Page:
With the floor plan and frames chosen our designer now needed to slot in all the appliances and cupboards – this was the fun part (not). Design 1 omitted our “must have” Belfast sink. Rejected. Design 2 only had a half sized dishwasher but incorporated our Swedish stacked waste and recycling bin unit. Rejected. Design 3 had the full dishwasher but nowhere for the mini wine fridge. Rejected. Design 4 had a dishwasher and a wine fridge but nowhere for glass storage. Rejected. Fast forward to Design 27 when we finally found a layout that considered how we use the kitchen, plus allowed for all the essential items we wanted to incorporate; wine fridge, double oven, butler sink, spice rack, waste/recycle bins, bookshelf for recipe books and hanging space for aprons and oven gloves. Elldrew cannot tell you how many 3am panics were had during that period, realising that the latest design wasn’t entirely functional (one could not stand at the sink with the dishwasher door open, so said dishwasher needed to be swapped around) or we missed critical storage space for an essential item.
Finally, we got to move onto worktops; Drew wanted wood, Ell refused on hygiene and maintenance grounds. Ell wanted marble; Drew refused based on those unsightly and unsymmetrical veins. We looked at granite but the colours were just wrong. We looked at corian but it was just lifeless. We thought about formica for its variety but rejected it because its formica. Eventually one evening at 9pm our designer called us up, he’d had an idea – a little risqué but he reckoned that if anyone would go with it Elldrew would – slate! Slate? Who’d ever heard of slate worktops we asked? We did a bit of googling and found that slate had indeed been used for hundreds of years and had always been superseded in popularity by other stones, although it is making a comeback. It’s not quite as solid as granite (but still solid enough to chop on), reasonably heatproof and hardly porous, the downside is that it has to be carved from the ground and only in relatively small pieces. That meant they couldn’t guarantee colour consistency for each slab but, then again, that’s the beauty of slate! Elldrew took the risk and went with it.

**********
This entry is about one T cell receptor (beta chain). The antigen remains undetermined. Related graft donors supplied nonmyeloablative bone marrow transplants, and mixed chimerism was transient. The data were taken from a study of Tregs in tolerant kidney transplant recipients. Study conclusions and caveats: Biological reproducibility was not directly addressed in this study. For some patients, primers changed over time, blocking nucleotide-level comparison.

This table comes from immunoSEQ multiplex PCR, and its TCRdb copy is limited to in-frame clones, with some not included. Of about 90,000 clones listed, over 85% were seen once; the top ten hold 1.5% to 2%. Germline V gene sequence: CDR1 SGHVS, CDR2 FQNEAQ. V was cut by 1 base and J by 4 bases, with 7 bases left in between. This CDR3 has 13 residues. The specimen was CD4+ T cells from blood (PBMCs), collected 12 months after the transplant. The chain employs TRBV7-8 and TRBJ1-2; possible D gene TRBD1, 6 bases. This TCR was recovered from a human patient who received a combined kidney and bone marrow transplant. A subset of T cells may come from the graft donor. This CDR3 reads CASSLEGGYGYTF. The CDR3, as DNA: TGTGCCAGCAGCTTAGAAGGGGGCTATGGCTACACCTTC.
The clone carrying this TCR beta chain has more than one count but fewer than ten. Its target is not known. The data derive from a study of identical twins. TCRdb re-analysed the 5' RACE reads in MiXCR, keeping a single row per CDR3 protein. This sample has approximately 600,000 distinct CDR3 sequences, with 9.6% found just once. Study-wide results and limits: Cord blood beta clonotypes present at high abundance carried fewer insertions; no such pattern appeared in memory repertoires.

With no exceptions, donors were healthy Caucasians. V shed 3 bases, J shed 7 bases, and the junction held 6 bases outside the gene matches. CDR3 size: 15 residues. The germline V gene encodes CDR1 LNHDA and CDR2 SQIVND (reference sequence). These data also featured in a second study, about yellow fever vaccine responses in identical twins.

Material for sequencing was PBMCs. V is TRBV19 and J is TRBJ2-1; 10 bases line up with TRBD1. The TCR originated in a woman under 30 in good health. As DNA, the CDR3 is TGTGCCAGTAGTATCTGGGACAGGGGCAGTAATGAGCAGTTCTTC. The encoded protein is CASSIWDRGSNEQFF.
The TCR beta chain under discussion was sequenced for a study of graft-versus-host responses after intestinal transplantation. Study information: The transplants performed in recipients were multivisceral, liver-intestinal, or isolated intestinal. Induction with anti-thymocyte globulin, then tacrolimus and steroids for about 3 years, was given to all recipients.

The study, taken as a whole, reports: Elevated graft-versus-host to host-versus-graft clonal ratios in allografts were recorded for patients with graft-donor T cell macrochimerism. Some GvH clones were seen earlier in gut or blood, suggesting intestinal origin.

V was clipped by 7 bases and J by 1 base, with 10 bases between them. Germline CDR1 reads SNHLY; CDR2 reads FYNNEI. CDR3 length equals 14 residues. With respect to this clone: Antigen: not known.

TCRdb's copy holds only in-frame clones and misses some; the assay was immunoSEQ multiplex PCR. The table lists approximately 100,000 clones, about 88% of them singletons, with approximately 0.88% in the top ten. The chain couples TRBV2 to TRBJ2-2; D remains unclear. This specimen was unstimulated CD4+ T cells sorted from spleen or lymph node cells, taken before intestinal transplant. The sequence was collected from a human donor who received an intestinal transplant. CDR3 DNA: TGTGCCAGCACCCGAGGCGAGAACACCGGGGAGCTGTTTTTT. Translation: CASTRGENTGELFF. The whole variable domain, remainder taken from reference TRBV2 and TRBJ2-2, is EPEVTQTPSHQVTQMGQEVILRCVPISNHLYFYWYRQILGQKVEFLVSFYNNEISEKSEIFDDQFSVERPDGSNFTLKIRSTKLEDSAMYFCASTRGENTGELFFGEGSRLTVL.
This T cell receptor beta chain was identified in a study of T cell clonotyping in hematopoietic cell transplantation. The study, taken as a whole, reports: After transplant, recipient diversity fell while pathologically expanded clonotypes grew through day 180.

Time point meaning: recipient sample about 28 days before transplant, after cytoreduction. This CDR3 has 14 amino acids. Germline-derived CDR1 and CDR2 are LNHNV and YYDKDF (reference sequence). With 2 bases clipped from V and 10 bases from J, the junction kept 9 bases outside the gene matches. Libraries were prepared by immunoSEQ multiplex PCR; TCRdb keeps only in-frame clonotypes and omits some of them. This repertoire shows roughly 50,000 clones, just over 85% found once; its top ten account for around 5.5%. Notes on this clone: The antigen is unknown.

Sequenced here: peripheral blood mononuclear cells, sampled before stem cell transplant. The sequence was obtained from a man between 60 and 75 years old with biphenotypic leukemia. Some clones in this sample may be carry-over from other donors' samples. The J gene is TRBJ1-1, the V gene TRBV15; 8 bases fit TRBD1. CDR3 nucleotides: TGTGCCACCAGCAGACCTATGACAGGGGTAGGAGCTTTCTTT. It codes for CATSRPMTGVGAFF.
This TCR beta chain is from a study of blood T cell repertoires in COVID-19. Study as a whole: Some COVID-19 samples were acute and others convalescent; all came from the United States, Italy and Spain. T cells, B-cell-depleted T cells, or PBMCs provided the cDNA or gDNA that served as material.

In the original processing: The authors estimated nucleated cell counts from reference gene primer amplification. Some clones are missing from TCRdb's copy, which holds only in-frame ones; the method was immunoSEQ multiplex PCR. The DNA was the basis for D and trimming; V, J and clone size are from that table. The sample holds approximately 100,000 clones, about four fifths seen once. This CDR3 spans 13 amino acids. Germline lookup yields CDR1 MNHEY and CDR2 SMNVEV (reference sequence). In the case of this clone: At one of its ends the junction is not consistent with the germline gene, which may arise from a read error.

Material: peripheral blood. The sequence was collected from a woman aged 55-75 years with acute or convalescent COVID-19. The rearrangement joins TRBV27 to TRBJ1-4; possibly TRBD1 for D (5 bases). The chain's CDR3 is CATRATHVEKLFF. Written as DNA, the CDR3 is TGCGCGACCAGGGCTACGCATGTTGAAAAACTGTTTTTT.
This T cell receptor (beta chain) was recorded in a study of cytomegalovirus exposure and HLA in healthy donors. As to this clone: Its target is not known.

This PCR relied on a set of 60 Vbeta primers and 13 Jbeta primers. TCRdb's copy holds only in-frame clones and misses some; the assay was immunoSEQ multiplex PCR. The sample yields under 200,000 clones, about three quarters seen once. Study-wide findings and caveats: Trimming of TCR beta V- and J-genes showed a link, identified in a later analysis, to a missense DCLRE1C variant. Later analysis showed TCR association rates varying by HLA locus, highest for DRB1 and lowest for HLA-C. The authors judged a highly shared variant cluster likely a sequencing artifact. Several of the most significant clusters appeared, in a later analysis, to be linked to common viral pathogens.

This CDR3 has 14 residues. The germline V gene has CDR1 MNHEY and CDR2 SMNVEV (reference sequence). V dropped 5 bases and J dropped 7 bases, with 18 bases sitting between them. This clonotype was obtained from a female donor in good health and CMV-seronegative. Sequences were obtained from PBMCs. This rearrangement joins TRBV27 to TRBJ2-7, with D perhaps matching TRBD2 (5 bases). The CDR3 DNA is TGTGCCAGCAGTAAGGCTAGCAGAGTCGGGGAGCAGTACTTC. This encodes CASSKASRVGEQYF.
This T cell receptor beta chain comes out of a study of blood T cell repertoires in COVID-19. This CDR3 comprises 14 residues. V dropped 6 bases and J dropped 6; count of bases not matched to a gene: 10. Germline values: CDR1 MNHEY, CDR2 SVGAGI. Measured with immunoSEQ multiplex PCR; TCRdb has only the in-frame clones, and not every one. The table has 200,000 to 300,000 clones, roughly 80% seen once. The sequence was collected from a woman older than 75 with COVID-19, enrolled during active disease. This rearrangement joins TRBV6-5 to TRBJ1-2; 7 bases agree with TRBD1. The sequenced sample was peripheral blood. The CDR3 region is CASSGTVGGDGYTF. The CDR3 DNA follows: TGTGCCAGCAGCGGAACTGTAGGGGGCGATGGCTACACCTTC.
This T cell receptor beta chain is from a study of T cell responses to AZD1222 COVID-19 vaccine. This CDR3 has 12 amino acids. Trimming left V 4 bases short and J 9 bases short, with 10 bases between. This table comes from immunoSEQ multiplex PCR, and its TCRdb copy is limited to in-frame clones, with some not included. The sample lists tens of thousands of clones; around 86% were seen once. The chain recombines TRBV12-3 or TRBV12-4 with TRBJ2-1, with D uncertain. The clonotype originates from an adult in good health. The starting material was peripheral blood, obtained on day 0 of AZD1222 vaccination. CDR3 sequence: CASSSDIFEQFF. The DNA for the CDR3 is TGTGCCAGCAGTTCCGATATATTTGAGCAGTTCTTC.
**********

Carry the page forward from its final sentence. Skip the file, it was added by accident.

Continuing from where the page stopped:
We did a mash-up when choosing overall style:
- shaker wooden units provided clean lines and balanced proportions whilst we incorporated tradition metal cup handles and a butlers sink
- slate bench tops provided a contemporary feel which created the perfect frame to the kitchen, sitting perfectly with modern crisp white metro tiles
- ceiling lights took on an industrial look to tie in with other parts of the house, we explored and went with exposed bulbs above the peninsular as an alternative to bland modern halogen spots.
Big decisions out of the way the kitchen was ordered (we won’t bore you by repeating the tale of the kitchen fitting (see previous blogs), nor the 17 shops visited to get the right handles (which had to be polished to the correct metallic shine), or the fact that one ton of slate arrived on the back of a van with no one but Ell to unload it)!
It’s rather good to see that all the time spent on the design plans were well worth it, the finish product pretty much mirrored the 3D visuals.
For all it’s efforts – and Elldrew can tell you that it might look small but it seems to be tardis-like – we have heaps of work surface (versatile and easy to maintain), the cupboards seem to take everything, the neutral colours complement the wood flooring and make the room open and airy, and more importantly, we can effortlessly whip up dinner with friends chatting (um drinking more like it!) around the peninsula. Our little kitchen does exactly what we wanted it to do, so persevere and make sure you plan thoroughly to ensure your kitchen is the perfect accompaniment to your home!